Q&A: Diane Hascall and Margaux Lopez help build the world’s largest digital camera

What do you work on at SLAC?

Hascall: I work on the cryostat for the LSST camera – a refrigeration system that Rafe Schindler’s team is developing. To perform optimally, the camera’s image sensors, or CCDs, need to be very cold with very few temperature fluctuations. Our system will allow us to keep the temperature almost constant at minus 130 degrees Celsius. I do a little bit of everything for this project: I run the cooling system, perform tests and maintenance tasks, work on the system documentation and also do a bit of design work.

“It’s really fun to work at SLAC. Everyone here is very smart, and I’m learning so much by working with the team and other people.”

Lopez: I work with Tim Bond on the Integration and Test team. The camera and cryostat will be assembled in SLAC’s new clean room, where we’ll put the pieces together and test the performance of the camera system. I’m currently designing and building the fixtures that will hold the camera in place as well as allow us to rotate and roll it around during the assembly and testing process.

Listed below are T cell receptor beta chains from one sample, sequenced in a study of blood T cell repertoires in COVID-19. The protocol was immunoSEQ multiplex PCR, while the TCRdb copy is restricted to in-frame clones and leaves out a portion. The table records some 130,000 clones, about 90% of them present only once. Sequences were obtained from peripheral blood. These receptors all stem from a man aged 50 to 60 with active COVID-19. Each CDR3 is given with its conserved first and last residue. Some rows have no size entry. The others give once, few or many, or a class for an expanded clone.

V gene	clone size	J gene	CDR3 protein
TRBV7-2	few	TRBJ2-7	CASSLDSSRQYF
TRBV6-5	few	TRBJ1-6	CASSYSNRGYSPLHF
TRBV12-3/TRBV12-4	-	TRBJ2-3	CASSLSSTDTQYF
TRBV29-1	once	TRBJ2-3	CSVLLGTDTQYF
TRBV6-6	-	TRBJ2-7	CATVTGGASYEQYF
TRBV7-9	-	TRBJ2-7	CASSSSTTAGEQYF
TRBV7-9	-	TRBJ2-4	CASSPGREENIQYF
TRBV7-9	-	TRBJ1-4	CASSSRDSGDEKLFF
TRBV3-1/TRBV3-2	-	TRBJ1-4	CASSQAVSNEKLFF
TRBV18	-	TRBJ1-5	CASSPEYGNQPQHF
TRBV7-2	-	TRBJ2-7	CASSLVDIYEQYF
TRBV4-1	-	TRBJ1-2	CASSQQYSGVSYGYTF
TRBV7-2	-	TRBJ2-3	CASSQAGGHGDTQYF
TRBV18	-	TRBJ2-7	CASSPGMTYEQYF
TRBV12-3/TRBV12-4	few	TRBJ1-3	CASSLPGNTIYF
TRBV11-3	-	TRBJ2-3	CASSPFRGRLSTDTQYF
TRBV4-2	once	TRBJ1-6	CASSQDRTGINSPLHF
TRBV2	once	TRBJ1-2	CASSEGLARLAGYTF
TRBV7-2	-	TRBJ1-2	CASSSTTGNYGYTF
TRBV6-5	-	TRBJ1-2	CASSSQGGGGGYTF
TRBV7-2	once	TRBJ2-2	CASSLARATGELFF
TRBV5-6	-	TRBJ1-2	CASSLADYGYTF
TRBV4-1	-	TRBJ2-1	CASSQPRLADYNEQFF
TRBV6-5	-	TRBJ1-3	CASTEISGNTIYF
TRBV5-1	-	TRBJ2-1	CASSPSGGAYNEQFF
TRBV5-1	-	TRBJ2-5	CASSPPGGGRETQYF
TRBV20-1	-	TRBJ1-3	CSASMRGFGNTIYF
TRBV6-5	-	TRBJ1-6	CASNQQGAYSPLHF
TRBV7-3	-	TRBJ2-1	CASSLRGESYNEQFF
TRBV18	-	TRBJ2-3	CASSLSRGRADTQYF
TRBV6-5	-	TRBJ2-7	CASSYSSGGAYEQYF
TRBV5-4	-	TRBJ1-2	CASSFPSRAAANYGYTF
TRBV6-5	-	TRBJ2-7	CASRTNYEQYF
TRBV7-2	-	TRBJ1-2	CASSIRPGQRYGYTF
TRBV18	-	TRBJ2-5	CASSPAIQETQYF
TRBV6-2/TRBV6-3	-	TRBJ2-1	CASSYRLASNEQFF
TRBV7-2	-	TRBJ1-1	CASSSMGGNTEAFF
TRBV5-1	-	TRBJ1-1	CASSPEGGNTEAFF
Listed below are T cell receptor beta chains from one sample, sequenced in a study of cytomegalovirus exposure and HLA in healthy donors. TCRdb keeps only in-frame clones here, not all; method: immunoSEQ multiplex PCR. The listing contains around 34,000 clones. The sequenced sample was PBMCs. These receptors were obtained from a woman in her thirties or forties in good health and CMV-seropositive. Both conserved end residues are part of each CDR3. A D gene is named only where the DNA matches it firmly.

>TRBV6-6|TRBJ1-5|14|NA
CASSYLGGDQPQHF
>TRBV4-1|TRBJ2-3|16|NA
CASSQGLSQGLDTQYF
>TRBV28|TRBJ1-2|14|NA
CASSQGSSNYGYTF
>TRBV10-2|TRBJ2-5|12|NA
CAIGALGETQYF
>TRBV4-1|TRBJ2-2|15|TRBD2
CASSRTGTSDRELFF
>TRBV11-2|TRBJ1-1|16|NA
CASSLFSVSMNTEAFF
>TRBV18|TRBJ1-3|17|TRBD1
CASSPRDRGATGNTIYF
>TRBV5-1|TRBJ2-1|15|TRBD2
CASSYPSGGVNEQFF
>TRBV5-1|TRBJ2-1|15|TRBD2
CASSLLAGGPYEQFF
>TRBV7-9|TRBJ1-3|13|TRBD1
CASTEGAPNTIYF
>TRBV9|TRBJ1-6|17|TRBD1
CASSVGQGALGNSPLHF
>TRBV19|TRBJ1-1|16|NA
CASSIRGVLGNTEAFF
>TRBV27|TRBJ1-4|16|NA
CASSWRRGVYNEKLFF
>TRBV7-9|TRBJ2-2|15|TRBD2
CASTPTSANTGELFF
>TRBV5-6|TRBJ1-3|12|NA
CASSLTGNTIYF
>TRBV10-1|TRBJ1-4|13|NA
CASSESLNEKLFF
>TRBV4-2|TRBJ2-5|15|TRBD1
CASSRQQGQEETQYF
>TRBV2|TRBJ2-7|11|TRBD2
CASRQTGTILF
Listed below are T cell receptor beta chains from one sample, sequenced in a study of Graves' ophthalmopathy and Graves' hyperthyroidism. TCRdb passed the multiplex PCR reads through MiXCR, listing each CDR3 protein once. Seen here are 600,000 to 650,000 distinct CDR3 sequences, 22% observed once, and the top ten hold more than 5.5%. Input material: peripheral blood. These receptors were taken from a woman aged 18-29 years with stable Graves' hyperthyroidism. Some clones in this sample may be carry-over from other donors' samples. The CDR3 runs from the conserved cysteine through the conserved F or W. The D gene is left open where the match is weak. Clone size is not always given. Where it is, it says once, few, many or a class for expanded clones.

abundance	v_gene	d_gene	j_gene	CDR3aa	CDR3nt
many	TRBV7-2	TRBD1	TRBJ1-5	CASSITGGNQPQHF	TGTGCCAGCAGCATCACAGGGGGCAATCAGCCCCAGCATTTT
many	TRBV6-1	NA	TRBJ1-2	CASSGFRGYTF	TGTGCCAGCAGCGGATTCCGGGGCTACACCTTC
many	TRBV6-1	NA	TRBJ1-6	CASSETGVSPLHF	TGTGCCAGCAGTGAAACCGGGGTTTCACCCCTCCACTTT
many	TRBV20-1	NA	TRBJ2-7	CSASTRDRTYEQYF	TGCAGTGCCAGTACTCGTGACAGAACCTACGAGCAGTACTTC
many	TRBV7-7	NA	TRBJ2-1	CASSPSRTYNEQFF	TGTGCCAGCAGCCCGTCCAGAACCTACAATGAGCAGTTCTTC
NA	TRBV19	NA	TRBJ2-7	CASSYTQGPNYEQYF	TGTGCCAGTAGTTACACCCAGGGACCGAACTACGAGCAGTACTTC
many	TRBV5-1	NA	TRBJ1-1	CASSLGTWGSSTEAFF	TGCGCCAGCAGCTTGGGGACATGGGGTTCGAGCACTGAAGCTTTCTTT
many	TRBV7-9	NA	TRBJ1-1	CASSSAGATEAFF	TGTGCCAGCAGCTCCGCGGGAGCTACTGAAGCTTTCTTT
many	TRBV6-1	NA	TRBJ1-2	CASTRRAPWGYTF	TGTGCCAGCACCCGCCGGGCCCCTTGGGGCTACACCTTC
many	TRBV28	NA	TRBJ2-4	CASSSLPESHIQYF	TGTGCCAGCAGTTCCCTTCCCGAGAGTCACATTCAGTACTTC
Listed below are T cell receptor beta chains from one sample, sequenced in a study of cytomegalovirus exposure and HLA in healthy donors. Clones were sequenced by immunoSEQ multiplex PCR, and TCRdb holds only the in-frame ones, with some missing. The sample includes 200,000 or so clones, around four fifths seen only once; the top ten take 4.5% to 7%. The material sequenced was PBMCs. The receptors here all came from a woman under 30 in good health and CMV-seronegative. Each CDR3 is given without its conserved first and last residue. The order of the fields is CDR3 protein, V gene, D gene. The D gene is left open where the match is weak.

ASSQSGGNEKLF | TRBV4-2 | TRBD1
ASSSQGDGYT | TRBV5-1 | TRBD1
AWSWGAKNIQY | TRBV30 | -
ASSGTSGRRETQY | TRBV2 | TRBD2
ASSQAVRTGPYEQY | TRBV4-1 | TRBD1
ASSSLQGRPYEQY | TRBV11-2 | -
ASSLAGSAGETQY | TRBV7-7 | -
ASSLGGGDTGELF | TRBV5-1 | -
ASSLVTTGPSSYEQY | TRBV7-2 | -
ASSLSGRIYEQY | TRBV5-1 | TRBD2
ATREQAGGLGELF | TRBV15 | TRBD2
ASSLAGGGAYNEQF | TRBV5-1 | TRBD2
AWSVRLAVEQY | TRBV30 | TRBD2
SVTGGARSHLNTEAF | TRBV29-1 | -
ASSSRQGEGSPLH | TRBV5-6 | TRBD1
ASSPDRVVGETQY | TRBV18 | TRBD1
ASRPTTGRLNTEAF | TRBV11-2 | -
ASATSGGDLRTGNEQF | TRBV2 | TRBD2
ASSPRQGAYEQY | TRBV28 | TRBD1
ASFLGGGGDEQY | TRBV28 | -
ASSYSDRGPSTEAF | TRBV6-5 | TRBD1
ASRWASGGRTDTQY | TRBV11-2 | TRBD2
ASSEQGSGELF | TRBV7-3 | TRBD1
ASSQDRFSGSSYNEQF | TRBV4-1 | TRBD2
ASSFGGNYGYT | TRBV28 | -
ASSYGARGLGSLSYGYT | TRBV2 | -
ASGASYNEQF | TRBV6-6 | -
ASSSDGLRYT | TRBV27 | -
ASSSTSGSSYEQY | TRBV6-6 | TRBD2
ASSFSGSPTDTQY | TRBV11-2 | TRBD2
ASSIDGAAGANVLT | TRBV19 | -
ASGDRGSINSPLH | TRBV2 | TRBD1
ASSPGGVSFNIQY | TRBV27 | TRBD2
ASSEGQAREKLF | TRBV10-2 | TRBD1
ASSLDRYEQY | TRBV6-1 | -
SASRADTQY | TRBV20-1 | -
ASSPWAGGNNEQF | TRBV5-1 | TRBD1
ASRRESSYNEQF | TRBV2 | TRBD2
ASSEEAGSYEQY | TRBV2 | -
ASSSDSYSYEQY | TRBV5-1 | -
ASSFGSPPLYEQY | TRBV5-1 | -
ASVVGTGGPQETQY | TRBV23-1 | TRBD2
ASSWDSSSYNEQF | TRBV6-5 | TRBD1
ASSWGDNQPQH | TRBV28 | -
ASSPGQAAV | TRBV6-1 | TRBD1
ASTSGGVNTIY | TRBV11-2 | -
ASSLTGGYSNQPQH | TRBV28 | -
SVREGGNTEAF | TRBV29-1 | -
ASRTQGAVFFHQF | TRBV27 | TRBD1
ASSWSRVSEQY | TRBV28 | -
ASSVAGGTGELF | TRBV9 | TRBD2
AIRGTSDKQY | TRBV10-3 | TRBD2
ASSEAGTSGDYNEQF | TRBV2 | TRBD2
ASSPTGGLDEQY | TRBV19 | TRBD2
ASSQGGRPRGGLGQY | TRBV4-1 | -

What excites you about this work?

Hascall: Simply being part of the LSST project is great. We’re building the largest CCD camera in the world, and completing this task will be a big accomplishment. But that’s only the beginning because with LSST we’ll be able to learn so much about space and see the universe in more detail than ever before.

Lopez: Another exciting fact is that not only scientists will benefit from our work because all of the telescope’s data will be available to the public. Kids could, for example, watch supernovae in action when they are in school. This will have a profound impact on them and on science education in general. I also wanted to become an astronaut when I was little, so in a way working on this project allows me to connect back to my childhood.

How has your experience at the lab been so far?

Lopez: Although I’ve only been here for a very short time, I’m already impressed with the team aspect of my work. We have a really great and cohesive team, and I really appreciated how supportive everyone was in bringing me up to speed on the project.

Hascall: It’s really fun to work at SLAC. Everyone here is very smart, and I’m learning so much by working with the team and other people. I also like how the SLAC environment is somewhat in between the academic and corporate worlds. It’s definitely very different from college in that projects are much more in flux and can expand or take different directions more frequently and much faster.

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